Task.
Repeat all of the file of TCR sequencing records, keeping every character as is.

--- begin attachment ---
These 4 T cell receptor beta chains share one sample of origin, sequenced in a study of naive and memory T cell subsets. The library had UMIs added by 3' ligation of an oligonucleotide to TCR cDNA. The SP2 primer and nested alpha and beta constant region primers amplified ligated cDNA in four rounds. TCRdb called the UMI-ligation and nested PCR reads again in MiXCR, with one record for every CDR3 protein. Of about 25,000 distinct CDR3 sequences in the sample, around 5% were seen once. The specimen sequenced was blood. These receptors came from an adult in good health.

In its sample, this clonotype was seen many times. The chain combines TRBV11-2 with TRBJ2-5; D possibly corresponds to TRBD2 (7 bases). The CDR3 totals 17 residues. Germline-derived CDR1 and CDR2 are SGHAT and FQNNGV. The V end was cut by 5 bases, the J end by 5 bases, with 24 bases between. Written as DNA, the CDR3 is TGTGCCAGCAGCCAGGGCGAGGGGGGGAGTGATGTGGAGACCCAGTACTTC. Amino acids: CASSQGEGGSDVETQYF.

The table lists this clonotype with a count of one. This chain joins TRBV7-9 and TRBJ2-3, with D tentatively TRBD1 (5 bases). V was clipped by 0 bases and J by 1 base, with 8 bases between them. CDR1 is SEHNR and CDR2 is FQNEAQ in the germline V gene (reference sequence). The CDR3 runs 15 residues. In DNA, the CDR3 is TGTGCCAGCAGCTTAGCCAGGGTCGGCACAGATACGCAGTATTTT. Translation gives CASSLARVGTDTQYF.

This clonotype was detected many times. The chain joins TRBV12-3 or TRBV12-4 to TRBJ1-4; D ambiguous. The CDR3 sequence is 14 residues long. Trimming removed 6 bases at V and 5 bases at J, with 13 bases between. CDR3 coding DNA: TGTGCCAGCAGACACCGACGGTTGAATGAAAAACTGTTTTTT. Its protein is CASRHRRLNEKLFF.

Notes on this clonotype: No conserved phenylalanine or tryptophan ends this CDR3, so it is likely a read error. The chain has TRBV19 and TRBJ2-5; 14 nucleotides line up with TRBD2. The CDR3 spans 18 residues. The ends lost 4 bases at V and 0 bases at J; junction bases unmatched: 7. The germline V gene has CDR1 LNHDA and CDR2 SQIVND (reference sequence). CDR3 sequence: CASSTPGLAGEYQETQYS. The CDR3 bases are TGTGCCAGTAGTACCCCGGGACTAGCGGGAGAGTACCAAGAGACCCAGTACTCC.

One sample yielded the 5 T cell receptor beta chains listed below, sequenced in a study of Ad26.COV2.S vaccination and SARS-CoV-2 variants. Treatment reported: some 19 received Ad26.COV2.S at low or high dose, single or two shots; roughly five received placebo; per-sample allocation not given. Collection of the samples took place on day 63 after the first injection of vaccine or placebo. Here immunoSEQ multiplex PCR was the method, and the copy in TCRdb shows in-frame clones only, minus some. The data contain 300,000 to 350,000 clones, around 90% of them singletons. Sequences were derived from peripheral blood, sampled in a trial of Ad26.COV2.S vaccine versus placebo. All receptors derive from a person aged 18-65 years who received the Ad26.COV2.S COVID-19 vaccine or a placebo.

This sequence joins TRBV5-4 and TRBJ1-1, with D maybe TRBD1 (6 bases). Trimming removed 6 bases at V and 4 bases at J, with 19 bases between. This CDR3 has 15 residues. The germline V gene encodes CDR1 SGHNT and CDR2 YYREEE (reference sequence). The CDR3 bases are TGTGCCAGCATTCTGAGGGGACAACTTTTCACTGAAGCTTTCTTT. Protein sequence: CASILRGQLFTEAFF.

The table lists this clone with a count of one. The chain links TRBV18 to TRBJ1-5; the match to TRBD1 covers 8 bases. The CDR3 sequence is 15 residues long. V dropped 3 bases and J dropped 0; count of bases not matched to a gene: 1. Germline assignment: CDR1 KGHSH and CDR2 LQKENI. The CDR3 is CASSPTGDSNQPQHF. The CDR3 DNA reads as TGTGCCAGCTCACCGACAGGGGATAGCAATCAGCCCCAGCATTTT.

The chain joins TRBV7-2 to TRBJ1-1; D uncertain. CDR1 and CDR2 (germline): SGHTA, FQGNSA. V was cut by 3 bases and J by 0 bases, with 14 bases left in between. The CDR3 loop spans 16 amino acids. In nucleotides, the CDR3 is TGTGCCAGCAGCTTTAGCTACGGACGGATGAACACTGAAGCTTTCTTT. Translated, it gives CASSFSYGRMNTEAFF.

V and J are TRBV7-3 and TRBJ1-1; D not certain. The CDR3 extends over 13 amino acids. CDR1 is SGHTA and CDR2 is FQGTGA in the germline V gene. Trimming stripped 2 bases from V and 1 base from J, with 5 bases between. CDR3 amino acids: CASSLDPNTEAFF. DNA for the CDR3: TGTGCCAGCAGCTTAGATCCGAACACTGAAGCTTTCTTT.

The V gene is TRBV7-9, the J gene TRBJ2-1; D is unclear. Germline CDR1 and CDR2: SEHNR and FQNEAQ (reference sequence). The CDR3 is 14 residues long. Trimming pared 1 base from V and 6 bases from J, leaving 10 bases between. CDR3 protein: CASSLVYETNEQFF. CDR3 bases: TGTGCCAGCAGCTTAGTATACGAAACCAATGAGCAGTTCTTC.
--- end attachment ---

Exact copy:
These 4 T cell receptor beta chains share one sample of origin, sequenced in a study of naive and memory T cell subsets. The library had UMIs added by 3' ligation of an oligonucleotide to TCR cDNA. The SP2 primer and nested alpha and beta constant region primers amplified ligated cDNA in four rounds. TCRdb called the UMI-ligation and nested PCR reads again in MiXCR, with one record for every CDR3 protein. Of about 25,000 distinct CDR3 sequences in the sample, around 5% were seen once. The specimen sequenced was blood. These receptors came from an adult in good health.

In its sample, this clonotype was seen many times. The chain combines TRBV11-2 with TRBJ2-5; D possibly corresponds to TRBD2 (7 bases). The CDR3 totals 17 residues. Germline-derived CDR1 and CDR2 are SGHAT and FQNNGV. The V end was cut by 5 bases, the J end by 5 bases, with 24 bases between. Written as DNA, the CDR3 is TGTGCCAGCAGCCAGGGCGAGGGGGGGAGTGATGTGGAGACCCAGTACTTC. Amino acids: CASSQGEGGSDVETQYF.

The table lists this clonotype with a count of one. This chain joins TRBV7-9 and TRBJ2-3, with D tentatively TRBD1 (5 bases). V was clipped by 0 bases and J by 1 base, with 8 bases between them. CDR1 is SEHNR and CDR2 is FQNEAQ in the germline V gene (reference sequence). The CDR3 runs 15 residues. In DNA, the CDR3 is TGTGCCAGCAGCTTAGCCAGGGTCGGCACAGATACGCAGTATTTT. Translation gives CASSLARVGTDTQYF.

This clonotype was detected many times. The chain joins TRBV12-3 or TRBV12-4 to TRBJ1-4; D ambiguous. The CDR3 sequence is 14 residues long. Trimming removed 6 bases at V and 5 bases at J, with 13 bases between. CDR3 coding DNA: TGTGCCAGCAGACACCGACGGTTGAATGAAAAACTGTTTTTT. Its protein is CASRHRRLNEKLFF.

Notes on this clonotype: No conserved phenylalanine or tryptophan ends this CDR3, so it is likely a read error. The chain has TRBV19 and TRBJ2-5; 14 nucleotides line up with TRBD2. The CDR3 spans 18 residues. The ends lost 4 bases at V and 0 bases at J; junction bases unmatched: 7. The germline V gene has CDR1 LNHDA and CDR2 SQIVND (reference sequence). CDR3 sequence: CASSTPGLAGEYQETQYS. The CDR3 bases are TGTGCCAGTAGTACCCCGGGACTAGCGGGAGAGTACCAAGAGACCCAGTACTCC.

One sample yielded the 5 T cell receptor beta chains listed below, sequenced in a study of Ad26.COV2.S vaccination and SARS-CoV-2 variants. Treatment reported: some 19 received Ad26.COV2.S at low or high dose, single or two shots; roughly five received placebo; per-sample allocation not given. Collection of the samples took place on day 63 after the first injection of vaccine or placebo. Here immunoSEQ multiplex PCR was the method, and the copy in TCRdb shows in-frame clones only, minus some. The data contain 300,000 to 350,000 clones, around 90% of them singletons. Sequences were derived from peripheral blood, sampled in a trial of Ad26.COV2.S vaccine versus placebo. All receptors derive from a person aged 18-65 years who received the Ad26.COV2.S COVID-19 vaccine or a placebo.

This sequence joins TRBV5-4 and TRBJ1-1, with D maybe TRBD1 (6 bases). Trimming removed 6 bases at V and 4 bases at J, with 19 bases between. This CDR3 has 15 residues. The germline V gene encodes CDR1 SGHNT and CDR2 YYREEE (reference sequence). The CDR3 bases are TGTGCCAGCATTCTGAGGGGACAACTTTTCACTGAAGCTTTCTTT. Protein sequence: CASILRGQLFTEAFF.

The table lists this clone with a count of one. The chain links TRBV18 to TRBJ1-5; the match to TRBD1 covers 8 bases. The CDR3 sequence is 15 residues long. V dropped 3 bases and J dropped 0; count of bases not matched to a gene: 1. Germline assignment: CDR1 KGHSH and CDR2 LQKENI. The CDR3 is CASSPTGDSNQPQHF. The CDR3 DNA reads as TGTGCCAGCTCACCGACAGGGGATAGCAATCAGCCCCAGCATTTT.

The chain joins TRBV7-2 to TRBJ1-1; D uncertain. CDR1 and CDR2 (germline): SGHTA, FQGNSA. V was cut by 3 bases and J by 0 bases, with 14 bases left in between. The CDR3 loop spans 16 amino acids. In nucleotides, the CDR3 is TGTGCCAGCAGCTTTAGCTACGGACGGATGAACACTGAAGCTTTCTTT. Translated, it gives CASSFSYGRMNTEAFF.

V and J are TRBV7-3 and TRBJ1-1; D not certain. The CDR3 extends over 13 amino acids. CDR1 is SGHTA and CDR2 is FQGTGA in the germline V gene. Trimming stripped 2 bases from V and 1 base from J, with 5 bases between. CDR3 amino acids: CASSLDPNTEAFF. DNA for the CDR3: TGTGCCAGCAGCTTAGATCCGAACACTGAAGCTTTCTTT.

The V gene is TRBV7-9, the J gene TRBJ2-1; D is unclear. Germline CDR1 and CDR2: SEHNR and FQNEAQ (reference sequence). The CDR3 is 14 residues long. Trimming pared 1 base from V and 6 bases from J, leaving 10 bases between. CDR3 protein: CASSLVYETNEQFF. CDR3 bases: TGTGCCAGCAGCTTAGTATACGAAACCAATGAGCAGTTCTTC.